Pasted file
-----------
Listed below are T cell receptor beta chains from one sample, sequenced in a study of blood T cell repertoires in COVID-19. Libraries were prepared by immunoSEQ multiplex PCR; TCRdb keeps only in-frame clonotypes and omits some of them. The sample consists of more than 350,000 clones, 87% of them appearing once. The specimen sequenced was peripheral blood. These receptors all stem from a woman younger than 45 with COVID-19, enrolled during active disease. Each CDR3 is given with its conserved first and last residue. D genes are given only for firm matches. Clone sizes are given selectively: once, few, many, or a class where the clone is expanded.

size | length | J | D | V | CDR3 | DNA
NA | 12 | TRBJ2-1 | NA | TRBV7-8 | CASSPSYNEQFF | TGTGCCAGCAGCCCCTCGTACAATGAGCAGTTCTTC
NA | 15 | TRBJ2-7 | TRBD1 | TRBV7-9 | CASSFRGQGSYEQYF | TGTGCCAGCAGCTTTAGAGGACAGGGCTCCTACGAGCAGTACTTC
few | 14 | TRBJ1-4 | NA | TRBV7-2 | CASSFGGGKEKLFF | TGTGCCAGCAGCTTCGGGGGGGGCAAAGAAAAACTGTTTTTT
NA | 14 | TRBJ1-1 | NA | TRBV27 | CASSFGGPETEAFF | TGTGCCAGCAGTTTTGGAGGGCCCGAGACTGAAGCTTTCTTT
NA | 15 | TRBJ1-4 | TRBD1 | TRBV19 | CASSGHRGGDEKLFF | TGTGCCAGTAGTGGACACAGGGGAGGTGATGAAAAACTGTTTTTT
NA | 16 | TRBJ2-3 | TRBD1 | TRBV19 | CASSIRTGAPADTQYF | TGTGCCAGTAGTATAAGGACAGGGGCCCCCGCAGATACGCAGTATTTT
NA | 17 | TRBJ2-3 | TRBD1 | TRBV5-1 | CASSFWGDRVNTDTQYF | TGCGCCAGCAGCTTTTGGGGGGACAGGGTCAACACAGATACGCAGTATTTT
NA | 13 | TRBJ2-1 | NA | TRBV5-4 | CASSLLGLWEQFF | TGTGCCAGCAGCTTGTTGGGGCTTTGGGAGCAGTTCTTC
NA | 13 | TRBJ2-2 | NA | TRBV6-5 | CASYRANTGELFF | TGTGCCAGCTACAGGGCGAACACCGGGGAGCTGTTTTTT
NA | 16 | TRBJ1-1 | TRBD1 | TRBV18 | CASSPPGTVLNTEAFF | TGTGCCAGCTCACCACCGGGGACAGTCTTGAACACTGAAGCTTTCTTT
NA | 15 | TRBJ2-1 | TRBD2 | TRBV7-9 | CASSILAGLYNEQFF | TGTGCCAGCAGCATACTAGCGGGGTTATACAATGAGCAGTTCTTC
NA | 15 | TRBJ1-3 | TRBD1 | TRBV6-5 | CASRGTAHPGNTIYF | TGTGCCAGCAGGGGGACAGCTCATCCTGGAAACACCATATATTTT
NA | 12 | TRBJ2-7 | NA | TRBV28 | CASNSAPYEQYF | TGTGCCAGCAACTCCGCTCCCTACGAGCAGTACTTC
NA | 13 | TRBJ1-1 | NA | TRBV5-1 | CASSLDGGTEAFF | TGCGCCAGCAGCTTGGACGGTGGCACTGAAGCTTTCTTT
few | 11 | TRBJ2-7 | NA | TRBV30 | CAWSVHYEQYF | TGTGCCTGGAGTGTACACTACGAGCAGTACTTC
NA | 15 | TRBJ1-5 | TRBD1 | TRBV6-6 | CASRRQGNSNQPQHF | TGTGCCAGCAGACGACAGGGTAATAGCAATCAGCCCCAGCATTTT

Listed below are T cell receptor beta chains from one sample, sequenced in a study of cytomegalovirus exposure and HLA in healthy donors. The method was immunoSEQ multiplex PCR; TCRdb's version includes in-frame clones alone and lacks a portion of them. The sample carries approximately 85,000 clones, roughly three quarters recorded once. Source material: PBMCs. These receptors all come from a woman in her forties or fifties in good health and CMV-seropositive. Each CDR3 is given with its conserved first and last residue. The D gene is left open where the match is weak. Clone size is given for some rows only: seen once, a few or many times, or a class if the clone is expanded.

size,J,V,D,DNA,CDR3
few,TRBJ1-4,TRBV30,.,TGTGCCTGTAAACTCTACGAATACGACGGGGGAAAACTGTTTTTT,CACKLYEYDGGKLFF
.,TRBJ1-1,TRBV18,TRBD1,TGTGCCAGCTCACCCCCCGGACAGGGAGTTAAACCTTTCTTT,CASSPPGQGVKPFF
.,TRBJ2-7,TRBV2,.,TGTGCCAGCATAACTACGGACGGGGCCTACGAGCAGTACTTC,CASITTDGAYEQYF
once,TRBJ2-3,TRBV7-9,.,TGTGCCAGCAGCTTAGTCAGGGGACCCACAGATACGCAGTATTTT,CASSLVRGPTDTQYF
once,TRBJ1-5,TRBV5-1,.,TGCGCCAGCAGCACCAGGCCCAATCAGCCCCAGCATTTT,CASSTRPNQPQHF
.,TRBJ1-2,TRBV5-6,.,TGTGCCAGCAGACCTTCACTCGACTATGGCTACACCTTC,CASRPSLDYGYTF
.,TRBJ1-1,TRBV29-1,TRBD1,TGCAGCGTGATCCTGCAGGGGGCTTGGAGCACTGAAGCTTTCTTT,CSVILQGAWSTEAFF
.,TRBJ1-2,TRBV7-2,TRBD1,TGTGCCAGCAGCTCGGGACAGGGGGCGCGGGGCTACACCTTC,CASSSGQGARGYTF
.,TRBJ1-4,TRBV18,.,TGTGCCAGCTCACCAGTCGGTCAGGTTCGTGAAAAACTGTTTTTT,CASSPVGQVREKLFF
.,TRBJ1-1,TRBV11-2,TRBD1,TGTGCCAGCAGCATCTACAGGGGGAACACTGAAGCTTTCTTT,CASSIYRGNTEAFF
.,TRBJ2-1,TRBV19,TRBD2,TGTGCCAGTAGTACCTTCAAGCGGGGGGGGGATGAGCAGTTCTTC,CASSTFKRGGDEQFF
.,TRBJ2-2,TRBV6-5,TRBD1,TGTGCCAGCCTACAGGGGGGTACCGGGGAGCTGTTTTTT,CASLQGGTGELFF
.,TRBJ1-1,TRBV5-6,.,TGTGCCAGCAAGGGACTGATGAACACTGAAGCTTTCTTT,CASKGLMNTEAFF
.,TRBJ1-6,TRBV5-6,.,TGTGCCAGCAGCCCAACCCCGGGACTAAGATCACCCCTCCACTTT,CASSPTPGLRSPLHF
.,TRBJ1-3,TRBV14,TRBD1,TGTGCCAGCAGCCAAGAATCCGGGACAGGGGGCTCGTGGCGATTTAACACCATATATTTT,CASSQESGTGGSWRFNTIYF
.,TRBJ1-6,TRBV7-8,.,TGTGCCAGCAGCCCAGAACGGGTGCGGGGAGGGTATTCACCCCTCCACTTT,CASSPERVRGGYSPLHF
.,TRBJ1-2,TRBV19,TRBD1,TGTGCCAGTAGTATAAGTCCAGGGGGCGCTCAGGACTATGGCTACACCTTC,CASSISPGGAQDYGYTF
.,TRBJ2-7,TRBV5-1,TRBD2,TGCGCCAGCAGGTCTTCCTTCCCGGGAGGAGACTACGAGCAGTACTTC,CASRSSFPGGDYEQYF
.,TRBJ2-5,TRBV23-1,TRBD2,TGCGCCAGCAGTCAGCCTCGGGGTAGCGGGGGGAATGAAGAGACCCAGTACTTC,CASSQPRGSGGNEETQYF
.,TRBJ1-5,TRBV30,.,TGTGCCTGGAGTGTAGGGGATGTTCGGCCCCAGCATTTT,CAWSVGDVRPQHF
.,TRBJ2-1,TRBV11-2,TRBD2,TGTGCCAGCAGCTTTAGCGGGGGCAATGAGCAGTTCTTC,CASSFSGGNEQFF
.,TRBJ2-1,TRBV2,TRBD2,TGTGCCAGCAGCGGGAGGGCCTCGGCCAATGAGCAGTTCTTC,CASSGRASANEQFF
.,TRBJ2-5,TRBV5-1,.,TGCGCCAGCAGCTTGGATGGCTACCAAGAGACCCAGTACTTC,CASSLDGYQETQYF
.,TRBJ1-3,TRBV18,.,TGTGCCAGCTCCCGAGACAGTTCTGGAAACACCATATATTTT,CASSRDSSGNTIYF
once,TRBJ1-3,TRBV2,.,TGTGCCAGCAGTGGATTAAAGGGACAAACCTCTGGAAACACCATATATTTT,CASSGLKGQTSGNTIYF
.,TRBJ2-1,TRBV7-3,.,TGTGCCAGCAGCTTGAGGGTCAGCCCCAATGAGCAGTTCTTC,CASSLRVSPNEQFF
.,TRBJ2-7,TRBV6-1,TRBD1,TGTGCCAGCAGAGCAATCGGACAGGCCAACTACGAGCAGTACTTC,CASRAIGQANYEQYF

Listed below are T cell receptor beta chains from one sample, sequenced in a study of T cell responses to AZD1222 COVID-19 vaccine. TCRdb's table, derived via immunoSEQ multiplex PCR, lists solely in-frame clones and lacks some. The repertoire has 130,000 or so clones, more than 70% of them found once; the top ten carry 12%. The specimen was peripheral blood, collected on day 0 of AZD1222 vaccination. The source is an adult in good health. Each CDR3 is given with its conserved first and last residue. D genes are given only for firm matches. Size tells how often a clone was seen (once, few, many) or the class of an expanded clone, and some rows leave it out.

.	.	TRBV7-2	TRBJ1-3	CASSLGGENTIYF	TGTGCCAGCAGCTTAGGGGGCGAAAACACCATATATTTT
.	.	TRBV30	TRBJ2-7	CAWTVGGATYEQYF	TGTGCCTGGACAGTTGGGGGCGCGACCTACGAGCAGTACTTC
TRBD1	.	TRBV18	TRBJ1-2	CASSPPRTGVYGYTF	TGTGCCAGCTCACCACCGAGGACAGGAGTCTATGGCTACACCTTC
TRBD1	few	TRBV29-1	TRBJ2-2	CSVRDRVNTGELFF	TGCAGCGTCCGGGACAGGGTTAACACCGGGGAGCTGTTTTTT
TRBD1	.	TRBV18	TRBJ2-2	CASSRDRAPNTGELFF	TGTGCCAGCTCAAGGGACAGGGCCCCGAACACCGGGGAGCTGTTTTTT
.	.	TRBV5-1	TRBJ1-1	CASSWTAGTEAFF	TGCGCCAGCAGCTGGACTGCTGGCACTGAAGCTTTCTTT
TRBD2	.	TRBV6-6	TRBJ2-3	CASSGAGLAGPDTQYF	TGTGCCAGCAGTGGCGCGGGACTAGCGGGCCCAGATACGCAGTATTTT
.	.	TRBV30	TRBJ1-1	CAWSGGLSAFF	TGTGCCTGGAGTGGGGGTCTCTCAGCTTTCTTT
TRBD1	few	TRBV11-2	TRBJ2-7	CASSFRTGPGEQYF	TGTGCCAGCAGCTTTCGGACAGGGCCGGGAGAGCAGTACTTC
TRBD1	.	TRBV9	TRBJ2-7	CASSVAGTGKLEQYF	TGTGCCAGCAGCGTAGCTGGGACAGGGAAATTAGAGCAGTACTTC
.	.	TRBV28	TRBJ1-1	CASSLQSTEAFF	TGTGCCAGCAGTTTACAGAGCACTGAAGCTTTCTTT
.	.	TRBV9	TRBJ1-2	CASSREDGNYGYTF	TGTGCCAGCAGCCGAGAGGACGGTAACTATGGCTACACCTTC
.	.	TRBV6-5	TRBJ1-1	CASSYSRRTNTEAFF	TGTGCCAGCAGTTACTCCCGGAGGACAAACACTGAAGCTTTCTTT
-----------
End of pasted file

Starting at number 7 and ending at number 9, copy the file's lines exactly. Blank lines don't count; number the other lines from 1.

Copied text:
NA | 15 | TRBJ1-4 | TRBD1 | TRBV19 | CASSGHRGGDEKLFF | TGTGCCAGTAGTGGACACAGGGGAGGTGATGAAAAACTGTTTTTT
NA | 16 | TRBJ2-3 | TRBD1 | TRBV19 | CASSIRTGAPADTQYF | TGTGCCAGTAGTATAAGGACAGGGGCCCCCGCAGATACGCAGTATTTT
NA | 17 | TRBJ2-3 | TRBD1 | TRBV5-1 | CASSFWGDRVNTDTQYF | TGCGCCAGCAGCTTTTGGGGGGACAGGGTCAACACAGATACGCAGTATTTT